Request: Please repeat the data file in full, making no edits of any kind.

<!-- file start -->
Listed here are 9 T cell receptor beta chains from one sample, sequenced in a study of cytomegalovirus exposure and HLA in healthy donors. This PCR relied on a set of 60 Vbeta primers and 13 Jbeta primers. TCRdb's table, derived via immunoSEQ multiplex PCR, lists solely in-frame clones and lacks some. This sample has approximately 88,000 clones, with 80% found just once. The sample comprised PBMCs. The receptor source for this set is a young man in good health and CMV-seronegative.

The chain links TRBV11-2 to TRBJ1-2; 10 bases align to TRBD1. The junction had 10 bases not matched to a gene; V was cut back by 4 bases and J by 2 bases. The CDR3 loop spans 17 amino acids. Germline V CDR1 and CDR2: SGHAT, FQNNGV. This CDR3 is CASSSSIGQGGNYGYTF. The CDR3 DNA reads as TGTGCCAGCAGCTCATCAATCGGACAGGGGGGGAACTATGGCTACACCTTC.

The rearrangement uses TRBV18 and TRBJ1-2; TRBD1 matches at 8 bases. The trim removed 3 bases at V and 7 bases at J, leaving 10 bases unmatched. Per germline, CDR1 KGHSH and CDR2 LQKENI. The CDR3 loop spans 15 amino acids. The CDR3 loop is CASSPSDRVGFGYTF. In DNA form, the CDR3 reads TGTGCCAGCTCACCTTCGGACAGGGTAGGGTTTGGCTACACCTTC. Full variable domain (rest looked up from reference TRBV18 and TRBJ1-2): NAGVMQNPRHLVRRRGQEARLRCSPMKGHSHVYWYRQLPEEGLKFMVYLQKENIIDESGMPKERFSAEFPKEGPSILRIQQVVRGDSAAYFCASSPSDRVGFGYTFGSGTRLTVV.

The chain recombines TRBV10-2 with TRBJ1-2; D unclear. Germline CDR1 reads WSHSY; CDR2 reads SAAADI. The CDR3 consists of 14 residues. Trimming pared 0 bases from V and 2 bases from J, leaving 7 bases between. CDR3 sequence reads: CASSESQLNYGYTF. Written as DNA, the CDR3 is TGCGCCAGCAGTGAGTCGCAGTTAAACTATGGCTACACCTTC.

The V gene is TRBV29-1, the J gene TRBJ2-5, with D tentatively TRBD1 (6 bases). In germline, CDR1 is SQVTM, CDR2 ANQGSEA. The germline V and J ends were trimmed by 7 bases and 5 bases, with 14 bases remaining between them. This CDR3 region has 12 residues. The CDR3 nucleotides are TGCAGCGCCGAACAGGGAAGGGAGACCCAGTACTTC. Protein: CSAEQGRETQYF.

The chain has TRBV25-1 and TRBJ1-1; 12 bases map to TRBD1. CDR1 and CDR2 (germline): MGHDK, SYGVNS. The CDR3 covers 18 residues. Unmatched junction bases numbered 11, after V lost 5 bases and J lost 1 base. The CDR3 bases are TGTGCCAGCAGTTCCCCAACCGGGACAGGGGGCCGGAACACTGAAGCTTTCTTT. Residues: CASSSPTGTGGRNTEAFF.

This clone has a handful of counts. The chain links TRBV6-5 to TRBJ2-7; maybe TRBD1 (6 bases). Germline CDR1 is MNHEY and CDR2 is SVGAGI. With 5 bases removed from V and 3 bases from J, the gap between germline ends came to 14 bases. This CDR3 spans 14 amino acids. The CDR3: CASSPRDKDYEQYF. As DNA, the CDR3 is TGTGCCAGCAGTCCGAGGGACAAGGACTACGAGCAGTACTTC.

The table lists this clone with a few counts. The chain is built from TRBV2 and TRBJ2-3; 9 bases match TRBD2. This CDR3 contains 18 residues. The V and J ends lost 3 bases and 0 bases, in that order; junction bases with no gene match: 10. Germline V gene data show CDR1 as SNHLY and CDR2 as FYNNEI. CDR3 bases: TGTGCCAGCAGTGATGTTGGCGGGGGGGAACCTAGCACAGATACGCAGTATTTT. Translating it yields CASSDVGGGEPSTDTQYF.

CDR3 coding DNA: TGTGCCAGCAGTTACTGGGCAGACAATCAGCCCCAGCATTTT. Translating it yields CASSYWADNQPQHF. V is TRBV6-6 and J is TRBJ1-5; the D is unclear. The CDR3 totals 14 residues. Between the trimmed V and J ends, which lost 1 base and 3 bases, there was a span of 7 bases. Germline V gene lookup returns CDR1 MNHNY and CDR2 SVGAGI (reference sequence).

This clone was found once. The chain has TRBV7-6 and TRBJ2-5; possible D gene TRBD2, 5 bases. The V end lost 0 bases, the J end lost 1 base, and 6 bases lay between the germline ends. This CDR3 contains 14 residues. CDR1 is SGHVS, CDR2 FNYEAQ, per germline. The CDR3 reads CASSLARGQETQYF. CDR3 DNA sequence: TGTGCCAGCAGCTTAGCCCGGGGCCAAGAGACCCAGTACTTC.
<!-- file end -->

Listed here are 9 T cell receptor beta chains from one sample, sequenced in a study of cytomegalovirus exposure and HLA in healthy donors. This PCR relied on a set of 60 Vbeta primers and 13 Jbeta primers. TCRdb's table, derived via immunoSEQ multiplex PCR, lists solely in-frame clones and lacks some. This sample has approximately 88,000 clones, with 80% found just once. The sample comprised PBMCs. The receptor source for this set is a young man in good health and CMV-seronegative.

The chain links TRBV11-2 to TRBJ1-2; 10 bases align to TRBD1. The junction had 10 bases not matched to a gene; V was cut back by 4 bases and J by 2 bases. The CDR3 loop spans 17 amino acids. Germline V CDR1 and CDR2: SGHAT, FQNNGV. This CDR3 is CASSSSIGQGGNYGYTF. The CDR3 DNA reads as TGTGCCAGCAGCTCATCAATCGGACAGGGGGGGAACTATGGCTACACCTTC.

The rearrangement uses TRBV18 and TRBJ1-2; TRBD1 matches at 8 bases. The trim removed 3 bases at V and 7 bases at J, leaving 10 bases unmatched. Per germline, CDR1 KGHSH and CDR2 LQKENI. The CDR3 loop spans 15 amino acids. The CDR3 loop is CASSPSDRVGFGYTF. In DNA form, the CDR3 reads TGTGCCAGCTCACCTTCGGACAGGGTAGGGTTTGGCTACACCTTC. Full variable domain (rest looked up from reference TRBV18 and TRBJ1-2): NAGVMQNPRHLVRRRGQEARLRCSPMKGHSHVYWYRQLPEEGLKFMVYLQKENIIDESGMPKERFSAEFPKEGPSILRIQQVVRGDSAAYFCASSPSDRVGFGYTFGSGTRLTVV.

The chain recombines TRBV10-2 with TRBJ1-2; D unclear. Germline CDR1 reads WSHSY; CDR2 reads SAAADI. The CDR3 consists of 14 residues. Trimming pared 0 bases from V and 2 bases from J, leaving 7 bases between. CDR3 sequence reads: CASSESQLNYGYTF. Written as DNA, the CDR3 is TGCGCCAGCAGTGAGTCGCAGTTAAACTATGGCTACACCTTC.

The V gene is TRBV29-1, the J gene TRBJ2-5, with D tentatively TRBD1 (6 bases). In germline, CDR1 is SQVTM, CDR2 ANQGSEA. The germline V and J ends were trimmed by 7 bases and 5 bases, with 14 bases remaining between them. This CDR3 region has 12 residues. The CDR3 nucleotides are TGCAGCGCCGAACAGGGAAGGGAGACCCAGTACTTC. Protein: CSAEQGRETQYF.

The chain has TRBV25-1 and TRBJ1-1; 12 bases map to TRBD1. CDR1 and CDR2 (germline): MGHDK, SYGVNS. The CDR3 covers 18 residues. Unmatched junction bases numbered 11, after V lost 5 bases and J lost 1 base. The CDR3 bases are TGTGCCAGCAGTTCCCCAACCGGGACAGGGGGCCGGAACACTGAAGCTTTCTTT. Residues: CASSSPTGTGGRNTEAFF.

This clone has a handful of counts. The chain links TRBV6-5 to TRBJ2-7; maybe TRBD1 (6 bases). Germline CDR1 is MNHEY and CDR2 is SVGAGI. With 5 bases removed from V and 3 bases from J, the gap between germline ends came to 14 bases. This CDR3 spans 14 amino acids. The CDR3: CASSPRDKDYEQYF. As DNA, the CDR3 is TGTGCCAGCAGTCCGAGGGACAAGGACTACGAGCAGTACTTC.

The table lists this clone with a few counts. The chain is built from TRBV2 and TRBJ2-3; 9 bases match TRBD2. This CDR3 contains 18 residues. The V and J ends lost 3 bases and 0 bases, in that order; junction bases with no gene match: 10. Germline V gene data show CDR1 as SNHLY and CDR2 as FYNNEI. CDR3 bases: TGTGCCAGCAGTGATGTTGGCGGGGGGGAACCTAGCACAGATACGCAGTATTTT. Translating it yields CASSDVGGGEPSTDTQYF.

CDR3 coding DNA: TGTGCCAGCAGTTACTGGGCAGACAATCAGCCCCAGCATTTT. Translating it yields CASSYWADNQPQHF. V is TRBV6-6 and J is TRBJ1-5; the D is unclear. The CDR3 totals 14 residues. Between the trimmed V and J ends, which lost 1 base and 3 bases, there was a span of 7 bases. Germline V gene lookup returns CDR1 MNHNY and CDR2 SVGAGI (reference sequence).

This clone was found once. The chain has TRBV7-6 and TRBJ2-5; possible D gene TRBD2, 5 bases. The V end lost 0 bases, the J end lost 1 base, and 6 bases lay between the germline ends. This CDR3 contains 14 residues. CDR1 is SGHVS, CDR2 FNYEAQ, per germline. The CDR3 reads CASSLARGQETQYF. CDR3 DNA sequence: TGTGCCAGCAGCTTAGCCCGGGGCCAAGAGACCCAGTACTTC.